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Closure off, but new plan means beds at risk


Medical director Dr Claire Butler, chairman of trustees Dr Richard Morley and Julian Brazier MP, who chaired the meeting
Medical director Dr Claire Butler, chairman of trustees Dr Richard Morley and Julian Brazier MP, who chaired the meeting

The Pilgrims Hospice’s inpatient centre in Canterbury will stay open – but bosses are refusing to say how many of its 16 beds will be spared the axe. Trustees’ chairman Dr Richard Morey said the organisation was reacting to the public outcry over the proposed closure of the entire Canterbury inpatient unit. But the hospice insists it needs time to work on the detail of it plans before going public with them. Spokesman Nick Evans said:

“We have asked for some patience to allow us to quietly get on with that task. Pilgrims will not be making any further comment around this issue until the organisation has had time to consider its future plans.”

Canterbury and Whitstable MP Julian Brazier says he is delighted the hospice will retain beds at its three sites. He said:

“The key issue now will be how many beds are kept, and that will reflect, inevitably, succc at fundraLsing, so I appeal to all of those who care about the future of the hospice to get behind the plan.”

The reversal follows a torrent of opposition to the original proposal to close the hospice, in London Road, which has 16 beds. Dr Morey said:

“We have listened to the clearly expressed views of local people and recognise the desire for a change of emphasis in our plans as longas these can be staffed and funded. Over the summer months, the hospice will keep you updated about its plans and how people can help. We are planning to do this through the media, our web-site and meetings with supporter groups. Please give us the time, patience and understanding that we now need to establish how we can achieve our common aim of maintaining beds in Canterbury as well as in Thanet and Ashford. We need your support now more than ever. Meanwhile, as well as planning for the future, please be assured we will continue with business as usual, providing a gold-standard service for local people and their loved ones at the end of life.”

Vicki Radford listens to the-answer to her question
Vicki Radford listens to the-answer to her question

Last week, trustees admitted they were “extremely concerned” about the strong feelings expressed by hundreds who attended an emotionally charged public meeting at the Canterbury Academy. Hundreds of frustrated campaigners battling to save the unit stormed out of the meeting on Friday, May 30, after Dr Morey said it was not a consultative meeting, but merely a presentation of the trust’s position. A Facebook campaign group attracting 13,000 followers and a petition with 18,00 signatures increased pressure on bosses to rethink the proposals. Until last week, they had stood their ground over the planned closure, despite growing pleas for them to change their minds. They claimed the centre, which opened in 1982, was “no longer fit for purpose” and the closure would save £500,000 a year. Instead, they had wanted to expand hospice care in the community, with staff visiting patients in their own homes, nursing homes and hospitals.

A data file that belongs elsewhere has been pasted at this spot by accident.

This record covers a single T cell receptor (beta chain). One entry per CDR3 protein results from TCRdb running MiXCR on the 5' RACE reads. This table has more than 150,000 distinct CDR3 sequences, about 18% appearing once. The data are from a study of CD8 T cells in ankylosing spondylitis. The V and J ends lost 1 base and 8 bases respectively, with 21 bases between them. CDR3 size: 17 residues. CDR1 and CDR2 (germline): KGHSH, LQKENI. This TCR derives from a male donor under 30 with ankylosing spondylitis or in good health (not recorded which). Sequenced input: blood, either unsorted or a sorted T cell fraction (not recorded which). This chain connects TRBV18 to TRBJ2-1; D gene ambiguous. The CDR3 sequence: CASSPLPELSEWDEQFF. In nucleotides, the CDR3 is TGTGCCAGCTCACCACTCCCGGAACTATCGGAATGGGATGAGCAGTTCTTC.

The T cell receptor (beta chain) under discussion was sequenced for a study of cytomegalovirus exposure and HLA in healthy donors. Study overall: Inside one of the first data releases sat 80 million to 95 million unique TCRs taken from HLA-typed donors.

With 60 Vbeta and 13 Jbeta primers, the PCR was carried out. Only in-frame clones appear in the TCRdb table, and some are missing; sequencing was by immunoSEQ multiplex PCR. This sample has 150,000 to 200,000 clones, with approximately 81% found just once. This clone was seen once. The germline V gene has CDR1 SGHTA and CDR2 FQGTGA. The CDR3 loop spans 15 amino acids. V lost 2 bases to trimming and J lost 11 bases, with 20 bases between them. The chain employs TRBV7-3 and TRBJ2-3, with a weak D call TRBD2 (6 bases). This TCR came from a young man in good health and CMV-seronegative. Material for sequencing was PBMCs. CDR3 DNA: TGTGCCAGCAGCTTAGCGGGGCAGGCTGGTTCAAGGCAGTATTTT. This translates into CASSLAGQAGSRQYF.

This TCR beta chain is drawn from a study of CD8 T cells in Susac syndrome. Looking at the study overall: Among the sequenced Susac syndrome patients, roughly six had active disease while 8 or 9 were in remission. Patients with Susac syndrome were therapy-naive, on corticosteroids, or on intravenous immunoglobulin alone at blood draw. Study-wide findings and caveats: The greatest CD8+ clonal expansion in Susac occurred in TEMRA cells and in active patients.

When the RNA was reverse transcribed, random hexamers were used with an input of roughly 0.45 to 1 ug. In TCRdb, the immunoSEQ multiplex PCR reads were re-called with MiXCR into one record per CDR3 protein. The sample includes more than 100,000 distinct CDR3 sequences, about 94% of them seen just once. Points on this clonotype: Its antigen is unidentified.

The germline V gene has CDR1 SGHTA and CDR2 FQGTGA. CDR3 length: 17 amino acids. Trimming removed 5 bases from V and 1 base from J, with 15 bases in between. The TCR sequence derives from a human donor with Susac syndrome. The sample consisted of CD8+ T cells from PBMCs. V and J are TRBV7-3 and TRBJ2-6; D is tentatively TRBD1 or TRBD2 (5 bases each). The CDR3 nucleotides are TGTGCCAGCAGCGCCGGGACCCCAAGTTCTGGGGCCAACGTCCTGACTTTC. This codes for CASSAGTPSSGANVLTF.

We will campaign: Editor’s comment

When we learned Pilgrims Hospice trustees had decided to close inpatient beds at their Canterbury site, we shared the shock expressed by many in and around the city. Our front page urged them to think again, but bosses remained steadfast in their belief the site was not fit for purpose and would need substantial investment to maintain high standards of care. The chief executive likened the situation to an old car that needs more and more money being poured into it just to keep it on the road. The charity, battling a financial deficit, also believed a switch to caring for those that were dying in their own homes would allow them to help far more people. They admitted their initial announcement was mis handled and that they compounded their mistake with a public meeting designed to put across their vision of the future rather than listen to their supporters’ views.

This week the PR disaster continues as they refuse to say how many beds will be saved. Our letters page was one place to measure the strength of the community’s feelings, as well as a Facebook page that attracted 13,000 followers and a petition with 18,500 signatures.  The goodwill built up over three decades was perilously close to being lost forever. So the news the trustees have decided to think again has to be welcomed. This is a brave decision that now puts the onus back on the rest of us. We need to play our part by upping our efforts to raise money to keep the finances of OUR hospice in the black. We need to donate whatever we can and raise funds whenever we can.

The hospice is a former charity of the year of the Kentish Gazette and this newspaper, along with its sister papers the Whitstable Gazette, Herne Bay Gazette and Faversham News, will throw its weight behind everyone’s efforts. From long-distance bike rides to coffee mornings, from wheelie bin races to moonlit walks, we want to know about your efforts so that we can publicise them and encourage others to do the same. If the trustees of Pilgrims Hospice tell us how much they need to raise, we promise to campaign to help them reach their target.

Herne Bay Gazette, June 19th 2014

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